Berresse took the role of doomed Fred Casely (murdered after jilting siren Roxie Hart six minutes into the show), and understudied the meatier part of slick defense attorney Billy Flynn, actually defending his own murder on nights that he stepped in for the role. In 1998, he assumed the co-starring role in a move that would establish the performer as a viable and versatile actor as well as talented song and dance man. He toured as Flynn in "Chicago" and in 1999 took a starring role in the short-lived Broadway revue "The Gershwins' Fascinating Rhythm." The curtain fell on that production soon after it raised, but Berresse bounced back shortly thereafter with a featured part in the celebrated 1999 Broadway revival of "Kiss Me, Kate." In this legendary play-within-a-play, he portrayed Bill Calhoun/Luciento, and drew on his gymnastic training to turn in a remarkable performance with a jaw-dropping number featuring some amazing acrobatics, dancing, leaping, flipping and virtually flying all around the three story set. Luckily for the production and for his further career, his work in "Kiss Me, Kate" didn't go unnoticed. In addition to glowing reviews and enviable buzz, Berresse was rewarded with a Tony nomination for Featured Actor in a Musical and was selected as one of three male nominees for the Astaire Award, a dance honor.

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Filmographyclose complete filmography

CAST: (feature film)

1.
3.
 State of Play (2009)
4.
 Meet Dave (2008)
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Milestones close milestones

:
Raised in Joliet, Illinois
:
At age seven, began studying gymnastics
:
By age 15 had segued to dance when height began to interfere with gymnastics career
:
Turned down college acceptances at Yale and Northwestern to take a dance job at Orlando's Disney World; within two years became a top choreographer for the park
1987:
Moved to NYC to pursue a stage career
1990:
Landed a chorus role in "Fiddler on the Roof"; marked Broadway debut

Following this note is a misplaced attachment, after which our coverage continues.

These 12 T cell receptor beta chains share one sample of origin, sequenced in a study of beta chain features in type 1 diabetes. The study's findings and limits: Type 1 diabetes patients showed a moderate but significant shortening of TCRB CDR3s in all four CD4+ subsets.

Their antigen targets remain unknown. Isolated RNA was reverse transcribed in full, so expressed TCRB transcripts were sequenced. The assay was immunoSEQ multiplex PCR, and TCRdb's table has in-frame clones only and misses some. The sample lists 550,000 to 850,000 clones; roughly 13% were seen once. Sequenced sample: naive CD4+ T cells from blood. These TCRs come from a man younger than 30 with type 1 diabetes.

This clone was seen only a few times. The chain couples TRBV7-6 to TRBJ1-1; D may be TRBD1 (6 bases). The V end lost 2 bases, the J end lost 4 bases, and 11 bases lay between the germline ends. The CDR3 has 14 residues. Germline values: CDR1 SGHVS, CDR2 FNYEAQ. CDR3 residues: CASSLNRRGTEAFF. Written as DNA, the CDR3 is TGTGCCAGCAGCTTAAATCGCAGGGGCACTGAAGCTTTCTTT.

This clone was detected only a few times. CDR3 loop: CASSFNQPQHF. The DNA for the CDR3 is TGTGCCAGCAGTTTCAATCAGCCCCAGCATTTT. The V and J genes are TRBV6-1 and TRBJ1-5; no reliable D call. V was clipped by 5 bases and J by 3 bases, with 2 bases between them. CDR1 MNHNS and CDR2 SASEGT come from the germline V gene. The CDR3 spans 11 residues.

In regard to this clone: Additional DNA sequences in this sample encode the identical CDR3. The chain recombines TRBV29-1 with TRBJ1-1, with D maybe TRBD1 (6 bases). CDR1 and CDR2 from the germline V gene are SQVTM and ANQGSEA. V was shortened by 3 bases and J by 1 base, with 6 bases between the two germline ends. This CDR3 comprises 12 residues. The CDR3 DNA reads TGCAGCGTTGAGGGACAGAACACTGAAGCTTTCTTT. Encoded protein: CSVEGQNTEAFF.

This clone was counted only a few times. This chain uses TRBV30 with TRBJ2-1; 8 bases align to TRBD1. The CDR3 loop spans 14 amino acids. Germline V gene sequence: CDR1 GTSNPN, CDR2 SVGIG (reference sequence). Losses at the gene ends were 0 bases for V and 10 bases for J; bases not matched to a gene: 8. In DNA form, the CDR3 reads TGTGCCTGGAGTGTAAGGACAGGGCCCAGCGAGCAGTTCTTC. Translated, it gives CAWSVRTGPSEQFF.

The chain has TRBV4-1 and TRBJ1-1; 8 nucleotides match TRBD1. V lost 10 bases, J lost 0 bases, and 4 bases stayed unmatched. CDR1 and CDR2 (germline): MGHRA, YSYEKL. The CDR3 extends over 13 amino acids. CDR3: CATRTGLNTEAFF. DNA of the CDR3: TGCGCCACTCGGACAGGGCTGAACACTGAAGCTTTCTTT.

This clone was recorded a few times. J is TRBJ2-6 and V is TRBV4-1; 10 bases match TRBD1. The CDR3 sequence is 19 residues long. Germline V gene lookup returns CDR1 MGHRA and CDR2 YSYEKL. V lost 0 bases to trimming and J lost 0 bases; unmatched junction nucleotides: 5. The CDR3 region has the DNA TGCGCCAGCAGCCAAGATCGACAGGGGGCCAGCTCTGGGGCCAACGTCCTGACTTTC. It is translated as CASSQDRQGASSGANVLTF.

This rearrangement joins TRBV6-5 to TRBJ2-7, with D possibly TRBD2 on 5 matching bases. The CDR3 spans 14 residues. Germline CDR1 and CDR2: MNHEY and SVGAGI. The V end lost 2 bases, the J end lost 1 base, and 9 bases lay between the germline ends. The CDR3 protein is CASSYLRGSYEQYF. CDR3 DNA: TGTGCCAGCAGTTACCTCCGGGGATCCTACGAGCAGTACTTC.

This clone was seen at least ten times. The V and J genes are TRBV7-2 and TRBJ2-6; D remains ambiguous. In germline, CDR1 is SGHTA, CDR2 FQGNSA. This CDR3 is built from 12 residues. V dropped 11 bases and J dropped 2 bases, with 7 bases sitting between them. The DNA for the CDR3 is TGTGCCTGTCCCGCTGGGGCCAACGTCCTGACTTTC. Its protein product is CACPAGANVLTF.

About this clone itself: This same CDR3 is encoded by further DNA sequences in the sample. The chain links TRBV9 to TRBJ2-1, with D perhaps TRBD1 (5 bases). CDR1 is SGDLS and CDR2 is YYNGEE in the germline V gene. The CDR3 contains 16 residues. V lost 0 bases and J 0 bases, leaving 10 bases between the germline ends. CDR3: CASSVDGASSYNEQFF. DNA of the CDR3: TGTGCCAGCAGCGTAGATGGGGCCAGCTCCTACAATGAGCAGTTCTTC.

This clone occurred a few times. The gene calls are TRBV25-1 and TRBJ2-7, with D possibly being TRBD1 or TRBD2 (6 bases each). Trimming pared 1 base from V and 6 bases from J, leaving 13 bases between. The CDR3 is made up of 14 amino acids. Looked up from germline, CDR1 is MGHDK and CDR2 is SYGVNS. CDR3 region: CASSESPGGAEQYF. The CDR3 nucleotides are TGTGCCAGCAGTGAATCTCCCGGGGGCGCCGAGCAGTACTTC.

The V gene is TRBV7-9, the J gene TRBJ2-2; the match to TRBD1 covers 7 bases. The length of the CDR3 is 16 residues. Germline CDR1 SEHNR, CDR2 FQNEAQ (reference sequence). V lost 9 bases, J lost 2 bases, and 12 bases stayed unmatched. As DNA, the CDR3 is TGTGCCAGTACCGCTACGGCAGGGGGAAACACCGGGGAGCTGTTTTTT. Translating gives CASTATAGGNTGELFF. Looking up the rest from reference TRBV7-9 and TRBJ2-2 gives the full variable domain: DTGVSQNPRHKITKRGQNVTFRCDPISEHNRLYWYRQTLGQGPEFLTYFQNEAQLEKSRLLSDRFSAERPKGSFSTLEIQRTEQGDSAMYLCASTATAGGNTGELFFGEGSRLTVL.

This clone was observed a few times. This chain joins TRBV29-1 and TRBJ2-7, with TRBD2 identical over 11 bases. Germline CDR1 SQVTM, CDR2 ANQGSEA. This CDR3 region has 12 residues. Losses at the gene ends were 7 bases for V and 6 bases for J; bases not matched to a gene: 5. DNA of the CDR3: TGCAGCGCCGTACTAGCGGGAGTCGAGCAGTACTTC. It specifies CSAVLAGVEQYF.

1992:
Appeared in the Toronto staging of Andrew Lloyd Webber's musical "Joseph and the Amazing Technicolor Dreamcoat"
1993:
Performed in a revival of the musical "Damn Yankees" staged at San Diego's famed Old Globe Theater
1994:
Joined "Damn Yankees" for its Broadway run at the Marquis Theater, eventually playing lead of Joe Hardy
1995:
Was featured in the touring production of "Busker Alley/Stage Door Charley/Buskers", a musical about street performers in 1930s London starring Tommy Tune
1996:
Displayed a broad comic range with a supporting role in a revival of Irving Berlin's Marx Brothers musical "The Cocoanuts"
1995:
Appeared in the feature film adaptation of Paul Rudnick's "Jeffrey"
1996:
Was a dancer in the Encores! concert presentation of "One Touch of Venus" at the City Center Theater in NYC
1996:
Originated the role of Fred Casely in "Chicago" in the Encores! staging; moved with the show to Broadway; understudied lead role of lawywer Billy Flynn
1998:
Took over the role of slickster Billy Flynn in "Chicago"
1999:
Starred in the short-lived Broadway revue "The Gershwins' Fascinating Rhythm"
1999:
Had supporting role of Bill Calhoun in the Broadway revival of "Kiss Me, Kate", earning nominations for a Featured Actor Tony and Male Dancer Astaire Award
2001:
Played pivotal role in "A.I. Artificial Intelligence"
2001:
Participated in readings of "Never Gonna Dance", a stage musical based on the Astaire-Rogers movie "Swing Time"
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Notes

Michael Berresse on the acrobatic stunts he performs on Broadway as star of "Kiss Me, Kate": "So far I've been lucky. The real danger for me is becoming blase about what I do. The margin for error is so tiny in 'Kiss Me, Kate', I have to keep my emotions in check. I can't get too excited or too happy until the number is over with.

"I just love knowing that the audience is so thrilled to see something they've never seen before. It's a joyous, joyous feeling." --quoted in New York Post, March 14, 2000